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Forensic Science Student excels in her education and receives award at the Northeastern Association of Forensic Scientists.

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Jessica Hovingh-2018-NEAFS Award Article

Jessica Hovingh, a State College native, was not always drawn to science like so many others.  In high school she gravitated toward and enjoyed the arts more than science.  It wasn’t until tenth grade when she took a Crime Scene Investigation course at State College High School that her love for Forensic Science began.  Only a quarter of the Forensic Science textbook was required reading, but that didn’t stop Hovingh from reading the book from cover to cover. Wanting to know more, she searched for additional opportunities to learn about forensic science, joining a program run through the local police station, a program that eventually connected her to Forensic Science at Penn State. Fast forward a few years, Hovingh found her love for forensic science growing with each college course she took.  “I find it fascinating how science can explain what may have taken place at a crime scene”, said Hovingh. “I also love the creative thinking process that’s required in forensic science when collecting and analyzing evidence.  What items am I going to collect as evidence?  What sort of tests can I perform on those items?  What do those test results indicate?”
Jessica Hovingh-2018-NEAFS Award Article # 3

Again wanting to learn more, Hovingh joined the Ristenbatt Lab in October of 2016 and excelled under the direction of Ralph Ristenbatt III.  Since January of 2016, she has worked as a Course Assistant for Ristenbatt’s Laboratory and Crime Scene Investigation class. “She is exceptionally motivated and exhibits a passion for criminalistics that is second-to-none,” said Ristenbatt. “I have little doubt that she will further her education as her thirst for knowledge appears to be unquenchable. She has, since I have known her, displayed the hallmarks of a budding scientist; insatiable desire to learn, persistent curiosity, and a healthy dose of skepticism.”

As Hovingh’s research experience grew, so did her eagerness to present her findings at scientific conferences, as communicating results within the science community is an important aspect of conducting credible research.  Hovingh attended the Northeastern Association of Forensic Scientists (NEAFS) Conference in 2016, but not as a presenter. She built upon the masters thesis of former MPS student Rachel Downey and with the assistance of Ristenbatt developed an abstract. This abstract was submitted it to the NEAFS Conference Chairs, after which it was later approved. Hovingh was on her way to present her findings at a major scientific conference.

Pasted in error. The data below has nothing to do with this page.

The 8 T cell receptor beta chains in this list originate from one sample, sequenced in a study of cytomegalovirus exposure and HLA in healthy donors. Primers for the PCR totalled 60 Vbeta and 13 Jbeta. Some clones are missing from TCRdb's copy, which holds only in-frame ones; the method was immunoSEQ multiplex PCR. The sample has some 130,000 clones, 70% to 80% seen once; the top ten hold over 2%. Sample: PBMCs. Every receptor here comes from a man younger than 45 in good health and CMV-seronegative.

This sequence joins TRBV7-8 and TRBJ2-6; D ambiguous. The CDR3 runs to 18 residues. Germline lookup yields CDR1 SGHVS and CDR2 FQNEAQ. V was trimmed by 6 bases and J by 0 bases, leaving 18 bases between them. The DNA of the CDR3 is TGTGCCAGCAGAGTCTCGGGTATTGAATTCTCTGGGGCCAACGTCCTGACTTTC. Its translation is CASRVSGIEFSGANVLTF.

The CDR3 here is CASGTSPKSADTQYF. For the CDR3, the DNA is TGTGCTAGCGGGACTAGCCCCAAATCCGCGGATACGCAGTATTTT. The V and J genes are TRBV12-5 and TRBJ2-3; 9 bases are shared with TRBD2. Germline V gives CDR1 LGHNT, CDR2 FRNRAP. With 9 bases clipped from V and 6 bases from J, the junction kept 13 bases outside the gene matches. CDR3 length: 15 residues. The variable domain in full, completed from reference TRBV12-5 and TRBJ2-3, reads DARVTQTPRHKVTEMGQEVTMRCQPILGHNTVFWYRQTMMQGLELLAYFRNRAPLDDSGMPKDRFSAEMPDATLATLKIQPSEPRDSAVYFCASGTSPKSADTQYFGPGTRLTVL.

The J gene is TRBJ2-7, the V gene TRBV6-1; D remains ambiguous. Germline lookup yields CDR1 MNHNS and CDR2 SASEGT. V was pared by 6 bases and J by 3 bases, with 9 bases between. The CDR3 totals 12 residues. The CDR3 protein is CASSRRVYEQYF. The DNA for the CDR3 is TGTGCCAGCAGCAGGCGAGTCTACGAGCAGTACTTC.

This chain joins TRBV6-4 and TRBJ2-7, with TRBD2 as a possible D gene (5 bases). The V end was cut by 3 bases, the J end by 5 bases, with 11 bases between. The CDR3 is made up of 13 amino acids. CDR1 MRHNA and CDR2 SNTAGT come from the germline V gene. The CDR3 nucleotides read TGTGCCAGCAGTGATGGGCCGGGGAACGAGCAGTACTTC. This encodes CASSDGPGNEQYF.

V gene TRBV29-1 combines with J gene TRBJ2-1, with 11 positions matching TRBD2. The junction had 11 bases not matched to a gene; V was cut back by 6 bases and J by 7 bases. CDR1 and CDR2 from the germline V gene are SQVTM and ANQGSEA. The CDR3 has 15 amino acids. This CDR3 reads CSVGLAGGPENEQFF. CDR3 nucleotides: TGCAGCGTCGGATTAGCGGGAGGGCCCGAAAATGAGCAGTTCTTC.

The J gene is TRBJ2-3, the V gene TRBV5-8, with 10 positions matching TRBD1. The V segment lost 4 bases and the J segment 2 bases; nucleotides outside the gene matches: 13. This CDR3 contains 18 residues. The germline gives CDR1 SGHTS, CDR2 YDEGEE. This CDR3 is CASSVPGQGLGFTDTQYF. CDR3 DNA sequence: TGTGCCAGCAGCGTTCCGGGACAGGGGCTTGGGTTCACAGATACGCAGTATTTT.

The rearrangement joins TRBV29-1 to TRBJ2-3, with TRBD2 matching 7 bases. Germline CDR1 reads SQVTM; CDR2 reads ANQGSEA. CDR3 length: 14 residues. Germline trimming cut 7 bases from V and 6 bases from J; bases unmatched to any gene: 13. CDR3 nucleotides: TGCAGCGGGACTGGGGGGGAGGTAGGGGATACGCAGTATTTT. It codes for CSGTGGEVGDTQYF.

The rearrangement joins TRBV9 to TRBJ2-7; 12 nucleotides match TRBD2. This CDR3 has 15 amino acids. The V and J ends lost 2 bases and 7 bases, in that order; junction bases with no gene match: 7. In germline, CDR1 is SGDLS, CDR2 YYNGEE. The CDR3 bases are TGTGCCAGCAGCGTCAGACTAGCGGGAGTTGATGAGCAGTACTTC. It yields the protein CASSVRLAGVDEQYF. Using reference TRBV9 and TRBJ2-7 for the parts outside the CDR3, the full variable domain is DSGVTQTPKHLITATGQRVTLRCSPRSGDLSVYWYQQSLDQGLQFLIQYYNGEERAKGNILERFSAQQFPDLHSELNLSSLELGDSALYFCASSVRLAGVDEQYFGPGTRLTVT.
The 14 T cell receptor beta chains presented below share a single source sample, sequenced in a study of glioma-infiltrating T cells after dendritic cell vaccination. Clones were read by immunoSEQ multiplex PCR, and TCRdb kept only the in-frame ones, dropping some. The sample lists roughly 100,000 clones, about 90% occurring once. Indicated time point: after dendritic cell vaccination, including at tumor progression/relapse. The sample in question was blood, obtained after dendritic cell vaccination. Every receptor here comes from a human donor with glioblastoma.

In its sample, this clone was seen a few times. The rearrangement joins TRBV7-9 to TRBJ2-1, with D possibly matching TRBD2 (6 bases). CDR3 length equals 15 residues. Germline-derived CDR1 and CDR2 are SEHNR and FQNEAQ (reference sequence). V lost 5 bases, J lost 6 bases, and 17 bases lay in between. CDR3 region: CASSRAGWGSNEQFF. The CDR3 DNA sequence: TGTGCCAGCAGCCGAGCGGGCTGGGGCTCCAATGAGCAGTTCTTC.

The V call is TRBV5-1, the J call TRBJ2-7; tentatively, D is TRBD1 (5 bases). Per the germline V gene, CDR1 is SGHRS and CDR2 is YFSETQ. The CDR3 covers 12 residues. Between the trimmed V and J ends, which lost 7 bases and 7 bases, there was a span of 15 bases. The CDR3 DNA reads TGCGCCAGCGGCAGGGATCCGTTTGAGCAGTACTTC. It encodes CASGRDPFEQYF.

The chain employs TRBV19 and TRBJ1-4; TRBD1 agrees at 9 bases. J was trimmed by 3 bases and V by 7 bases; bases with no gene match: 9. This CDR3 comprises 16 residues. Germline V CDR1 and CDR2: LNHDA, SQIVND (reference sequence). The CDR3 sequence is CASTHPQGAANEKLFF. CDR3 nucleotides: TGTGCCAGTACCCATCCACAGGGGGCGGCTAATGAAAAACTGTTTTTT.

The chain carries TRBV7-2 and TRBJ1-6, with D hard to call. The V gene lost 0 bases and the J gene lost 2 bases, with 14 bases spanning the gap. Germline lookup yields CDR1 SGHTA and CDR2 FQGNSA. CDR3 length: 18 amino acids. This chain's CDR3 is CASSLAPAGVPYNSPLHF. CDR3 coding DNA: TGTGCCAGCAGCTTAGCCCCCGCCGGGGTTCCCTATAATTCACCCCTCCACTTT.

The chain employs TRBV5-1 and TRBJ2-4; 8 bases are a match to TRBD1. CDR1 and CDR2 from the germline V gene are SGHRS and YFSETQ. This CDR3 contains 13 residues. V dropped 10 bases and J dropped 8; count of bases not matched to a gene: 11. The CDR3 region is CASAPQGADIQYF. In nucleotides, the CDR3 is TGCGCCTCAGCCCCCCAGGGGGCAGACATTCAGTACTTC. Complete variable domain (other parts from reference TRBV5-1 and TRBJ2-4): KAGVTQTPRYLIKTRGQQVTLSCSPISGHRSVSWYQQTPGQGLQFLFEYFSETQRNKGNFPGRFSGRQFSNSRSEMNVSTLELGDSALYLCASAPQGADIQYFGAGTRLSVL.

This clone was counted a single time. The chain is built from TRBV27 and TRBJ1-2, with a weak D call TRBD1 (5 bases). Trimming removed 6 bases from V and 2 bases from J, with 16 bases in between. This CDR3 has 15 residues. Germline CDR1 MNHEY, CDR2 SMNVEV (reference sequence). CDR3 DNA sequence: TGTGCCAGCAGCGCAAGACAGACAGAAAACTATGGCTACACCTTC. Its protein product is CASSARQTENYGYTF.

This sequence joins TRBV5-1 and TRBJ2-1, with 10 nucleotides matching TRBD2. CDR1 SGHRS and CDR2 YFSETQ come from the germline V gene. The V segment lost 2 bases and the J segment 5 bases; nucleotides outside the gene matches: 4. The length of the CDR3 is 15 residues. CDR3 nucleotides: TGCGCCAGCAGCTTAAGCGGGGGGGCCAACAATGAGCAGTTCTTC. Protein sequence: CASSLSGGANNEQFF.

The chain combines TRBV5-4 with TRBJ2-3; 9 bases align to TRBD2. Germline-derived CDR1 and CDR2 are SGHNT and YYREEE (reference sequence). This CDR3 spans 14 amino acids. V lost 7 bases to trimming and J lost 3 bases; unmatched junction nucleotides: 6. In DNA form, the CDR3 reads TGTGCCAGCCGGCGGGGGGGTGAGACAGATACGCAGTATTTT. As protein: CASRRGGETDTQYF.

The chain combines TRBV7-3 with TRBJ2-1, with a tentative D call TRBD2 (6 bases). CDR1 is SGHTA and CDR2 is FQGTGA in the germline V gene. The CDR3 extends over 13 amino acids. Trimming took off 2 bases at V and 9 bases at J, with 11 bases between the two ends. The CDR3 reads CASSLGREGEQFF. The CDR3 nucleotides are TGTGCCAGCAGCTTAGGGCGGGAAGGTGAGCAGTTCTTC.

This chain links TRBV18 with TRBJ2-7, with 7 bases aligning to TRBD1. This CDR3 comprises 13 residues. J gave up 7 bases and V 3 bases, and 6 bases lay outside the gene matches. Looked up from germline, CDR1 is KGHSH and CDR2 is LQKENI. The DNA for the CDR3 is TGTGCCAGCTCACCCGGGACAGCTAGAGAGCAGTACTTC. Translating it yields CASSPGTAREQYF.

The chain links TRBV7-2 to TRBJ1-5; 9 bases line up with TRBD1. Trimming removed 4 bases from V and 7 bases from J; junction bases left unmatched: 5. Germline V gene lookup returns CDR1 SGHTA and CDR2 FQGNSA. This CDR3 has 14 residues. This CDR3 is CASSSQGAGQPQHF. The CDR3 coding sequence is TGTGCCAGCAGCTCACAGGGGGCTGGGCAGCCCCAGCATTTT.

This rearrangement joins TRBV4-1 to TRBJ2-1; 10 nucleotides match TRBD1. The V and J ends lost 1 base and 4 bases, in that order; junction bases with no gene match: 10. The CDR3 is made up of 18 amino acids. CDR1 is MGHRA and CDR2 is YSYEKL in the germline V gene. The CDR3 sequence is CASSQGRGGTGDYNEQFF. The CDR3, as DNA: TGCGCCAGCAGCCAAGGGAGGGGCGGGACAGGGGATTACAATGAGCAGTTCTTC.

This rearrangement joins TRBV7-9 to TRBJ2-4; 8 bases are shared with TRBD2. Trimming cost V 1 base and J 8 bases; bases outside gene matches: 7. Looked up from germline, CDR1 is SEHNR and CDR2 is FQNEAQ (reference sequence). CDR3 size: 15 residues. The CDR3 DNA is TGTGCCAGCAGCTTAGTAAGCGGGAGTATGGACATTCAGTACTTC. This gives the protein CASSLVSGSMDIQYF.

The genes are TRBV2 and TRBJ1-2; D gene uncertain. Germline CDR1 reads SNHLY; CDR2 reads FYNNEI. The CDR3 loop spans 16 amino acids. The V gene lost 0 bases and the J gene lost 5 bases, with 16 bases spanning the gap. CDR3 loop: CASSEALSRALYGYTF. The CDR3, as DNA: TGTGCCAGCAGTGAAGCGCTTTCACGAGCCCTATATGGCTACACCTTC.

At the Conference, not only did Hovingh present her findings, but she was awarded the Dr. Peter De Forest Student Research Presentation Best Oral Presentation – Undergraduate Award.  Hovingh continued the project that uses impact testing to examine the factors that affect the formation of three-dimensional textile impressions in vehicular surfaces. In pedestrian-automotive collisions, especially when the collisions are hit-and-runs, it's very important to establish connections between the vehicle and the victim to prove that the vehicle struck the person. There are many types of evidence that are currently being utilized in crime labs, paint or glass chips transferred to the victim, fibers from the victim's clothing transferred to the vehicle, and so on. Prior to Downey and Hovingh's work, however, three-dimensional fabric impressions had not been studied until now.

Jessica Hovingh-2018-NEAFS Award Article # 2Currently, Hovingh continues to advance Downey's work involving  pendulum and falling weight impact devices to examine how changing the force affects the textile impression appearance. The two devices work on the same principle: a denim-covered weight impacts a cut piece of car. The force with which the weight strikes the car piece is changed by altering the drop height. Then, the impressions are studied under a stereoscope. The current research of Downey and Hovingh has only investigated varied impact force. In the future, Hovingh hopes to test how different fabrics and automotive finishes interact, and if the impressions that are formed can be distinguished from one another.

Hovingh credits several opportunities at Penn State for her undergraduate student achievements. “One of the most influential opportunities I've had is working as a Course Assistant for two forensic science classes. I attend lab classes, demonstrate scientific techniques to students, and grade reports and exams.” Through those experiences, Hovingh has expanded her academic network by getting to know professors better and interacting with other students and coworkers. By teaching forensic techniques and helping students understand class concepts, she has become more comfortable both with presenting scientific material, and, when needed, asking for help from someone more knowledgeable in the field. Mr. Ristenbatt and Dr. Roy, Hovingh’s mentors, have supported her research and academic career in more ways than she can name.

Hovingh plans to graduate in December of 2018.  Over the summer, she will be continuing her work with a forensics graduate student on the vehicle impact study.  She will also be co-directing and instructing a Crime Scene Investigation camp for middle schoolers through the Science Outreach Office.  “I'm very excited for that. Not only do I enjoy the responsibility of writing and delivering a curriculum, I love the excitement many of the kids have for science”, said Hovingh.  Eventually she hopes to work in crime scene investigation, but recently she has realized how much she loves learning in a classroom setting, so she hopes to go to graduate school to further her education as a criminalist.